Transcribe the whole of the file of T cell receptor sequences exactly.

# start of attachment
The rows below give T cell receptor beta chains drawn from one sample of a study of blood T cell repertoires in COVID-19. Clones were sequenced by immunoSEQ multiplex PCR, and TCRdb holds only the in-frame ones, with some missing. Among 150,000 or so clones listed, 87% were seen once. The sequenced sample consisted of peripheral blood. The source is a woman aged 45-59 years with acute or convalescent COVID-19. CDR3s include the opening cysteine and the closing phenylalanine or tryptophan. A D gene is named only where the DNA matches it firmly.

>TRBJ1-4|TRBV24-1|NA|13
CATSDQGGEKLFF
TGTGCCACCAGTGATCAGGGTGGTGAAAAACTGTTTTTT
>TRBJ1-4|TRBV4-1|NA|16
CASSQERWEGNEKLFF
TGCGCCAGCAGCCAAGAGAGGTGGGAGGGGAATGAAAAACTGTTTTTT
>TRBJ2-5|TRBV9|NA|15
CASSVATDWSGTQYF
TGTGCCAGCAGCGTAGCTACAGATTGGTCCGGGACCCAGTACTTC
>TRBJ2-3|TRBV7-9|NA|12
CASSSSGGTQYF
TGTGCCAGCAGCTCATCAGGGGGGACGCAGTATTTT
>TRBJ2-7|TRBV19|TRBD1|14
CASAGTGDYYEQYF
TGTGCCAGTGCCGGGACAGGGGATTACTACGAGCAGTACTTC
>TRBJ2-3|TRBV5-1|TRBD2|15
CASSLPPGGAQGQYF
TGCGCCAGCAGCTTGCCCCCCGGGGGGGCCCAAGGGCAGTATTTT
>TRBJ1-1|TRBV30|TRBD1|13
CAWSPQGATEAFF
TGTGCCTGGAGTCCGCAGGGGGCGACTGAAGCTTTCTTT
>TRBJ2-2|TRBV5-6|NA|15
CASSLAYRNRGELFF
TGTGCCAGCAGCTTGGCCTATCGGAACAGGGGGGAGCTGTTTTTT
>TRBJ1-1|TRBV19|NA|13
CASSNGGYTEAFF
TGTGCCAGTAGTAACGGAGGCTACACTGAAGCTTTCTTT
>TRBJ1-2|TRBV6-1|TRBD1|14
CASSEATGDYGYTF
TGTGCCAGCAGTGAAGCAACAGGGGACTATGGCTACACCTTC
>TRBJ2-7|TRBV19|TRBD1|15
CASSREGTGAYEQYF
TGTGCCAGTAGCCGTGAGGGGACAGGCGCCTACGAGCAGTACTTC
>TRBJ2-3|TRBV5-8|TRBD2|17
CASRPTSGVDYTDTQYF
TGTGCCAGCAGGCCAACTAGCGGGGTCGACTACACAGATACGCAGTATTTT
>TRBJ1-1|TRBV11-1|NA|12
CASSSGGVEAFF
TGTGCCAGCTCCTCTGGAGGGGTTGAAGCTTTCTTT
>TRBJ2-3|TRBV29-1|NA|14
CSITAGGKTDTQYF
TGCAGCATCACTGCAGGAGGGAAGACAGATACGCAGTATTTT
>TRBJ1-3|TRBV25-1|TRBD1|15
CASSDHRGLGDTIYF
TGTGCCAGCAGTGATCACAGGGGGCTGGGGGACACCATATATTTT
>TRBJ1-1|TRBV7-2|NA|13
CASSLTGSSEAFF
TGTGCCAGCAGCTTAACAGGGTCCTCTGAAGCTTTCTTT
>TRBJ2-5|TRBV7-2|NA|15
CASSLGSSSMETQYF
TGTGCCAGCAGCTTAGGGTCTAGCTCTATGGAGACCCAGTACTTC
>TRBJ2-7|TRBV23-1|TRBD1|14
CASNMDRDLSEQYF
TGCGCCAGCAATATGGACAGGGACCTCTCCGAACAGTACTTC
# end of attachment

The rows below give T cell receptor beta chains drawn from one sample of a study of blood T cell repertoires in COVID-19. Clones were sequenced by immunoSEQ multiplex PCR, and TCRdb holds only the in-frame ones, with some missing. Among 150,000 or so clones listed, 87% were seen once. The sequenced sample consisted of peripheral blood. The source is a woman aged 45-59 years with acute or convalescent COVID-19. CDR3s include the opening cysteine and the closing phenylalanine or tryptophan. A D gene is named only where the DNA matches it firmly.

>TRBJ1-4|TRBV24-1|NA|13
CATSDQGGEKLFF
TGTGCCACCAGTGATCAGGGTGGTGAAAAACTGTTTTTT
>TRBJ1-4|TRBV4-1|NA|16
CASSQERWEGNEKLFF
TGCGCCAGCAGCCAAGAGAGGTGGGAGGGGAATGAAAAACTGTTTTTT
>TRBJ2-5|TRBV9|NA|15
CASSVATDWSGTQYF
TGTGCCAGCAGCGTAGCTACAGATTGGTCCGGGACCCAGTACTTC
>TRBJ2-3|TRBV7-9|NA|12
CASSSSGGTQYF
TGTGCCAGCAGCTCATCAGGGGGGACGCAGTATTTT
>TRBJ2-7|TRBV19|TRBD1|14
CASAGTGDYYEQYF
TGTGCCAGTGCCGGGACAGGGGATTACTACGAGCAGTACTTC
>TRBJ2-3|TRBV5-1|TRBD2|15
CASSLPPGGAQGQYF
TGCGCCAGCAGCTTGCCCCCCGGGGGGGCCCAAGGGCAGTATTTT
>TRBJ1-1|TRBV30|TRBD1|13
CAWSPQGATEAFF
TGTGCCTGGAGTCCGCAGGGGGCGACTGAAGCTTTCTTT
>TRBJ2-2|TRBV5-6|NA|15
CASSLAYRNRGELFF
TGTGCCAGCAGCTTGGCCTATCGGAACAGGGGGGAGCTGTTTTTT
>TRBJ1-1|TRBV19|NA|13
CASSNGGYTEAFF
TGTGCCAGTAGTAACGGAGGCTACACTGAAGCTTTCTTT
>TRBJ1-2|TRBV6-1|TRBD1|14
CASSEATGDYGYTF
TGTGCCAGCAGTGAAGCAACAGGGGACTATGGCTACACCTTC
>TRBJ2-7|TRBV19|TRBD1|15
CASSREGTGAYEQYF
TGTGCCAGTAGCCGTGAGGGGACAGGCGCCTACGAGCAGTACTTC
>TRBJ2-3|TRBV5-8|TRBD2|17
CASRPTSGVDYTDTQYF
TGTGCCAGCAGGCCAACTAGCGGGGTCGACTACACAGATACGCAGTATTTT
>TRBJ1-1|TRBV11-1|NA|12
CASSSGGVEAFF
TGTGCCAGCTCCTCTGGAGGGGTTGAAGCTTTCTTT
>TRBJ2-3|TRBV29-1|NA|14
CSITAGGKTDTQYF
TGCAGCATCACTGCAGGAGGGAAGACAGATACGCAGTATTTT
>TRBJ1-3|TRBV25-1|TRBD1|15
CASSDHRGLGDTIYF
TGTGCCAGCAGTGATCACAGGGGGCTGGGGGACACCATATATTTT
>TRBJ1-1|TRBV7-2|NA|13
CASSLTGSSEAFF
TGTGCCAGCAGCTTAACAGGGTCCTCTGAAGCTTTCTTT
>TRBJ2-5|TRBV7-2|NA|15
CASSLGSSSMETQYF
TGTGCCAGCAGCTTAGGGTCTAGCTCTATGGAGACCCAGTACTTC
>TRBJ2-7|TRBV23-1|TRBD1|14
CASNMDRDLSEQYF
TGCGCCAGCAATATGGACAGGGACCTCTCCGAACAGTACTTC